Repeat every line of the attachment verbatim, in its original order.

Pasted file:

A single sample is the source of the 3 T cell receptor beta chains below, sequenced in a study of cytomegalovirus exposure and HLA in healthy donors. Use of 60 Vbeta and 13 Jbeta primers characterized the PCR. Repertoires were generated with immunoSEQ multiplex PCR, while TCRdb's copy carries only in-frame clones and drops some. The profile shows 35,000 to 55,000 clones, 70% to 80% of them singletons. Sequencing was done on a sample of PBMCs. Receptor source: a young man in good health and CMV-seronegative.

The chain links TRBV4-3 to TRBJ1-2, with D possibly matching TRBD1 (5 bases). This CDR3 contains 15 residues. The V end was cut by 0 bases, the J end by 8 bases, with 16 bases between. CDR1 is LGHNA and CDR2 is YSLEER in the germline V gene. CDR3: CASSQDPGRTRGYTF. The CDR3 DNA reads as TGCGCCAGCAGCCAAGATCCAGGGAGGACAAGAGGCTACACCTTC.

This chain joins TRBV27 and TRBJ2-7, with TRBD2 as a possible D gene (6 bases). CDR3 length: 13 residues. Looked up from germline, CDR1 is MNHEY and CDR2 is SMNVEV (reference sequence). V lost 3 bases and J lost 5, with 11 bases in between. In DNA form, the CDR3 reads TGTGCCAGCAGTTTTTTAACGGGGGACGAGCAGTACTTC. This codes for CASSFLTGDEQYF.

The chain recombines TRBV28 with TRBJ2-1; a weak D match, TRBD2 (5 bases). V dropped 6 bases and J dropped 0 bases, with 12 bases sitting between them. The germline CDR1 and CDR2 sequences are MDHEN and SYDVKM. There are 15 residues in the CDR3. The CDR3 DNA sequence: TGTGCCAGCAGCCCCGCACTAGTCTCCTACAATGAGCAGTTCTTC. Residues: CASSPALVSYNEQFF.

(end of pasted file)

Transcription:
A single sample is the source of the 3 T cell receptor beta chains below, sequenced in a study of cytomegalovirus exposure and HLA in healthy donors. Use of 60 Vbeta and 13 Jbeta primers characterized the PCR. Repertoires were generated with immunoSEQ multiplex PCR, while TCRdb's copy carries only in-frame clones and drops some. The profile shows 35,000 to 55,000 clones, 70% to 80% of them singletons. Sequencing was done on a sample of PBMCs. Receptor source: a young man in good health and CMV-seronegative.

The chain links TRBV4-3 to TRBJ1-2, with D possibly matching TRBD1 (5 bases). This CDR3 contains 15 residues. The V end was cut by 0 bases, the J end by 8 bases, with 16 bases between. CDR1 is LGHNA and CDR2 is YSLEER in the germline V gene. CDR3: CASSQDPGRTRGYTF. The CDR3 DNA reads as TGCGCCAGCAGCCAAGATCCAGGGAGGACAAGAGGCTACACCTTC.

This chain joins TRBV27 and TRBJ2-7, with TRBD2 as a possible D gene (6 bases). CDR3 length: 13 residues. Looked up from germline, CDR1 is MNHEY and CDR2 is SMNVEV (reference sequence). V lost 3 bases and J lost 5, with 11 bases in between. In DNA form, the CDR3 reads TGTGCCAGCAGTTTTTTAACGGGGGACGAGCAGTACTTC. This codes for CASSFLTGDEQYF.

The chain recombines TRBV28 with TRBJ2-1; a weak D match, TRBD2 (5 bases). V dropped 6 bases and J dropped 0 bases, with 12 bases sitting between them. The germline CDR1 and CDR2 sequences are MDHEN and SYDVKM. There are 15 residues in the CDR3. The CDR3 DNA sequence: TGTGCCAGCAGCCCCGCACTAGTCTCCTACAATGAGCAGTTCTTC. Residues: CASSPALVSYNEQFF.